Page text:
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Brantford Council approves Arrowdale subdivision

City of BrantfordBrantford Council approves Arrowdale subdivision

City of Brantford councillors approved a proposal for a 764-unit subdivision to be built on site of the old Arrowdale Golf Course during their regular Council meeting on Tuesday, February 27, 2024.

Councillors were voting on an official plan amendment application as well a zoning by-law amendment application, submitted by Weston Consulting on behalf of Elite MD Arrowdale Holdings Inc.

The developer, who officially purchased the 32-acres of land on October 31, 2022, is planning to build a residential subdivision that will consist of single detached dwellings, street townhouses, stacked townhouses, a mid-rise (six floors) apartment building, and a high-rise (eight floors) apartment building. The plans also include walkways, a parkette block and a stormwater management pond.

During the meeting, Councillors Linda Hunt and Richard Carpenter brought forward an amendment to the application.

The amendment called to direct City Staff to schedule a meeting with the developer for the end of April 2024, to discuss and develop a strategy for a property maintenance program for the site. The intent is to be proactive rather than reactive and wait for the property to get out of control maintenance wise.

“Last year, we were reactive to what we would consider substandard property maintenance with grass growing six feet high. It’s been a big concern of the neighbours, many of whom are walking out their front door and looking at this every day,” said Hunt. “I wanted us to be as a council, proactive in terms of ensuring that as we go through another year where there’s not likely to be any specific construction activity, that the property maintenance is addressed and that it’s proactively addressed.”

Councillor Brian Van Tilborg noted that it was unfortunate to see the property become so unkept.

“The biggest shame of it is that Arrowdale had been the gem and the jewel of the community in that area. They got to look at something gorgeous and beautiful every day of their lives and then within no time of the transition of possession, weeds started popping, the property became unkept and believe me, by-law was called,” he said. “…I think we all had expected much higher standard when you’re talking about what the quality of the property was prior.”

Hunt’s amendment was passed on a vote of ten to one.

When it came to vote on the resolution as amended, Van Tilborg said that he would not be supporting it.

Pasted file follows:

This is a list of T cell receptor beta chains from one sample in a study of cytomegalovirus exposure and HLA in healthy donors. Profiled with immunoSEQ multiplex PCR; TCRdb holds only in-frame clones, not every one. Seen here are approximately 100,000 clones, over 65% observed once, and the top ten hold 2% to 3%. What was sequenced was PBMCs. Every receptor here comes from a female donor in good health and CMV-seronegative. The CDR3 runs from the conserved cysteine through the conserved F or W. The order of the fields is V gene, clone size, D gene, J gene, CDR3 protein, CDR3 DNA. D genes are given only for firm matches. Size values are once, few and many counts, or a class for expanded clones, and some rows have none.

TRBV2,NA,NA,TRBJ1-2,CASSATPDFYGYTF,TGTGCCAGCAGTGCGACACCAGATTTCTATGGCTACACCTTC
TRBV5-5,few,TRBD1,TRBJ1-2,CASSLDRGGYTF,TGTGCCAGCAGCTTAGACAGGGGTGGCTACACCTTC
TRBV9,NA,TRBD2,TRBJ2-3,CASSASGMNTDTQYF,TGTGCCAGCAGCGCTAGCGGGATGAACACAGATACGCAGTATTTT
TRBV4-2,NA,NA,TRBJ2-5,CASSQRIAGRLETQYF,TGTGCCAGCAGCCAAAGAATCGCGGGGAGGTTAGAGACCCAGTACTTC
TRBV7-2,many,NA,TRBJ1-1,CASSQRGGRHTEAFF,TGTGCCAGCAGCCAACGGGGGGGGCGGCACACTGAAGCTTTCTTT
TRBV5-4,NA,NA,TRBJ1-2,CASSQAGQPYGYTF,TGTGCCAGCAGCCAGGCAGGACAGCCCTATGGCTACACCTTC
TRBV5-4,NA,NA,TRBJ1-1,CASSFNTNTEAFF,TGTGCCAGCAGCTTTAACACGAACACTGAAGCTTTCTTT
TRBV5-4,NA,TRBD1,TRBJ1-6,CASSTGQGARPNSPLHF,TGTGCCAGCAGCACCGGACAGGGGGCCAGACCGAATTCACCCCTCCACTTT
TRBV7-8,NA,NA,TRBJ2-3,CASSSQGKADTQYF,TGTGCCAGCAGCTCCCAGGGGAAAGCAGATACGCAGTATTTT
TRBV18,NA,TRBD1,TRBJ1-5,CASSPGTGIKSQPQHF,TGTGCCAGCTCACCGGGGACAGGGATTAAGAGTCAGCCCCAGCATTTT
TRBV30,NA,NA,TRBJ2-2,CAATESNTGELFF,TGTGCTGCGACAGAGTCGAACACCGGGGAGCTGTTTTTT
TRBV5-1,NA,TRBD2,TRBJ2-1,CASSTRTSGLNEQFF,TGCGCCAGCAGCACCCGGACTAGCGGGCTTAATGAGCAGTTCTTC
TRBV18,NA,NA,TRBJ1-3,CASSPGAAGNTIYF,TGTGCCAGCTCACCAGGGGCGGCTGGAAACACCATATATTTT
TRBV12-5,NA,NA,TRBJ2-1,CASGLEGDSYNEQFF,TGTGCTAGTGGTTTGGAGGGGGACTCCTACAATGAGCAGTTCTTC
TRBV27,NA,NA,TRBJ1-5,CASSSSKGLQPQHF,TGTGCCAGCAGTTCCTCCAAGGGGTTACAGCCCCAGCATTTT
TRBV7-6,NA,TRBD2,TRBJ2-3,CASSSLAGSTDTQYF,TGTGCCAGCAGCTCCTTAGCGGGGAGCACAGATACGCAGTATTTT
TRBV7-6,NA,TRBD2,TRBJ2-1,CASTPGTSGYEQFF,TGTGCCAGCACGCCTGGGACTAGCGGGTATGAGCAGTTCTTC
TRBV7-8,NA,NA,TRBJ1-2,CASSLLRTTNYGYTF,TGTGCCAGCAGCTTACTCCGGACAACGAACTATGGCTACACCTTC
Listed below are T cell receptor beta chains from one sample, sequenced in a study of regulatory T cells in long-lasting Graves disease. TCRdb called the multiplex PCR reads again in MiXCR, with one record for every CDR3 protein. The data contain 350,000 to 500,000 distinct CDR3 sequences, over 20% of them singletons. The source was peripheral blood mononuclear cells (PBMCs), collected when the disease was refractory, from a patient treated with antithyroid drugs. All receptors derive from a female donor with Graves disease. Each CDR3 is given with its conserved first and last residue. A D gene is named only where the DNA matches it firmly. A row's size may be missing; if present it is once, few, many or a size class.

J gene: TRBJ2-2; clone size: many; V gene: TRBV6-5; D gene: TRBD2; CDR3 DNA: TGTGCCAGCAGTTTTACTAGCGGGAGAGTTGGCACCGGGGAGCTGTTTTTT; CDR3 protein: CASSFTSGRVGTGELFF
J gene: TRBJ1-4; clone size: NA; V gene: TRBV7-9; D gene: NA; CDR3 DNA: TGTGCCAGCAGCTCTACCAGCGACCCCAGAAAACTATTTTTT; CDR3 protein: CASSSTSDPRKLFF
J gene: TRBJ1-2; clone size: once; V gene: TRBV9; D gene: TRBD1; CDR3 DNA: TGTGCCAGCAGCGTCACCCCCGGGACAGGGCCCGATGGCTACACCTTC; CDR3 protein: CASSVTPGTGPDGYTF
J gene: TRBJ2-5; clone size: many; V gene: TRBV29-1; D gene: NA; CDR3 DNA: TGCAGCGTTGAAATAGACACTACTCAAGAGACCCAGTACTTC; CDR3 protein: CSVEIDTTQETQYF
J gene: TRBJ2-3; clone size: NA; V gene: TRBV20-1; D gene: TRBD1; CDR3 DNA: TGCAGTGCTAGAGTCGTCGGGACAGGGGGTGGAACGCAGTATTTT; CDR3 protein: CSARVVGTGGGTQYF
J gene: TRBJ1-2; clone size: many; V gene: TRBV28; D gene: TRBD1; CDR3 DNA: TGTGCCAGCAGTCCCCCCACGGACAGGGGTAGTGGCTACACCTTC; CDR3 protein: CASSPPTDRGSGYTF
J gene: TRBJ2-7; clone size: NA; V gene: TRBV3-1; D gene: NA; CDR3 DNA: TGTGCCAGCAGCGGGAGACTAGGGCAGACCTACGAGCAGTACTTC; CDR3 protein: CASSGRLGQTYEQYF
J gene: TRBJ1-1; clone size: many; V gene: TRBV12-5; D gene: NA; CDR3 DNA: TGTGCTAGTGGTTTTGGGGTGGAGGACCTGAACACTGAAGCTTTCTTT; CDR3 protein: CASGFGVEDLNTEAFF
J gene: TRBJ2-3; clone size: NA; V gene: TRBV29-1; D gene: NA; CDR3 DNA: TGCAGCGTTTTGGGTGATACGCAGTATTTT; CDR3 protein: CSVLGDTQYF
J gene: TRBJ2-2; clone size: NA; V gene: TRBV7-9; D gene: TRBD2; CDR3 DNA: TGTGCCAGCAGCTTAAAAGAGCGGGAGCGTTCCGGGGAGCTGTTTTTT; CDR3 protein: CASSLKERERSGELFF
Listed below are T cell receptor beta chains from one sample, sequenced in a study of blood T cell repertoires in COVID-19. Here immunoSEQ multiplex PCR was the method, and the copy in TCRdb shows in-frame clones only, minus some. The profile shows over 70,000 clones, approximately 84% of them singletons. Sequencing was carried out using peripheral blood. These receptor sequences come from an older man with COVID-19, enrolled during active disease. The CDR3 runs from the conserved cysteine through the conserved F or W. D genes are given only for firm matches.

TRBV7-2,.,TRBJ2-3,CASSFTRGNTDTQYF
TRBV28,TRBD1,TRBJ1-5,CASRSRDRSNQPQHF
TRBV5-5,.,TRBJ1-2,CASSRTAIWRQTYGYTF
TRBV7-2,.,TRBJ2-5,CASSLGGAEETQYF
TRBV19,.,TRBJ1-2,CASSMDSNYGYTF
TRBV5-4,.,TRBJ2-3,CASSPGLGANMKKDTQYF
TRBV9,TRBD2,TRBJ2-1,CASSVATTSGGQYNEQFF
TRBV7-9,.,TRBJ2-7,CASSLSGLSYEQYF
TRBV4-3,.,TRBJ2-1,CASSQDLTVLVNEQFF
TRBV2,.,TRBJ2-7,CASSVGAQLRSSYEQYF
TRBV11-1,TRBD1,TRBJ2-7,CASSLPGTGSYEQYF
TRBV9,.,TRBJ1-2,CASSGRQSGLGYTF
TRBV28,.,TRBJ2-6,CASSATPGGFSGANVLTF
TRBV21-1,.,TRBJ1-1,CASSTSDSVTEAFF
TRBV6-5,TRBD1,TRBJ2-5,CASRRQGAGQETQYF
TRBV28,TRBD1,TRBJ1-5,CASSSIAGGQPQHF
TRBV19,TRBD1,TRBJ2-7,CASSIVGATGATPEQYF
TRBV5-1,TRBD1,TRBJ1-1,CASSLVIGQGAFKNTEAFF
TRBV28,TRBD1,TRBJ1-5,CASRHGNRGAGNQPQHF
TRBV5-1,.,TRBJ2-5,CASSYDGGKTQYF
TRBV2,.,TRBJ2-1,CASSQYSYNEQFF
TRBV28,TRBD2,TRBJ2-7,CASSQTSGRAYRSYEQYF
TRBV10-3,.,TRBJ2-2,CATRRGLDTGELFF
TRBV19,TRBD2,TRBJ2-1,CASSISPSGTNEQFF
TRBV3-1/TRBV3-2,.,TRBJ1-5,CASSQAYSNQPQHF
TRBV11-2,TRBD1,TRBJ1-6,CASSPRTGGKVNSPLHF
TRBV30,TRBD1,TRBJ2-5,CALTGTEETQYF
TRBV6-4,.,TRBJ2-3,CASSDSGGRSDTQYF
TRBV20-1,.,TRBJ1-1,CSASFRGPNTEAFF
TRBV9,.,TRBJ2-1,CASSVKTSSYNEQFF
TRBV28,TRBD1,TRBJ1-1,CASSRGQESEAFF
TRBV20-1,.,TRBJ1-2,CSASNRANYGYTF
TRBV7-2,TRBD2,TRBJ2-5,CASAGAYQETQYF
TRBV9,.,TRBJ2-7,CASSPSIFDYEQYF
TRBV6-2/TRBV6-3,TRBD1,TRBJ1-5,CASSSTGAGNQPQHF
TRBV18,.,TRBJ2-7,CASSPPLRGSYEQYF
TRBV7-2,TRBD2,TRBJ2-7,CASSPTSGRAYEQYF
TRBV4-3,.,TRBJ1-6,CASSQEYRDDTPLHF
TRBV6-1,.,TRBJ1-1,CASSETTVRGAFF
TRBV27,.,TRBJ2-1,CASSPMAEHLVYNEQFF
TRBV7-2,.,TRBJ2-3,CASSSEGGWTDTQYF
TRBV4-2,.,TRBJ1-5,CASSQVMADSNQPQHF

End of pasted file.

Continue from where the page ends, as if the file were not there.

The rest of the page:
“The problem is that many people were opposed to the development and the sale, and for those that were in favour, were pitched something completely different and that has sat in their minds for two years,” he said. “…It was supposed to be half the amount of homes, and what we’re seeing now is a significantly higher density just packed in. …We could have created something with public meetings and designed and planned the community better.

Hunt said that she would also not be supporting the resolution.

“The selling feature of 300 single family homes was what was publicly put out there…that is not the community that the City of Brantford is getting,” she said. “We’ve got a subdivision that is not going to look anything like the surrounding, well established neighbourhood that I am proud to say that I grew up in.”

Carpenter said he too would be voting against the resolution and noted that the sale of Arrowdale will never be forgotten by the community.

“This is one of those subjects that everyone’s afraid to talk about because it was so controversial. …Those of you that may think this has been forgotten and that you’ll have another legacy, you won’t,” he said. “This will always be the legacy of that council, and councils going forward. We should not ever eliminate green space in our community, we should never do that and that just shows, to me, a lack of foresight to what the community can be. As the city grows, we need to have more green space, not less. So, you will never have my support, and never have had my support for this.”

The application was then approved by a vote of six to five, noting that Councillors Carpenter, Van Tilborg, Hunt, Mandy Samwell and Michael Sullivan voted against it.

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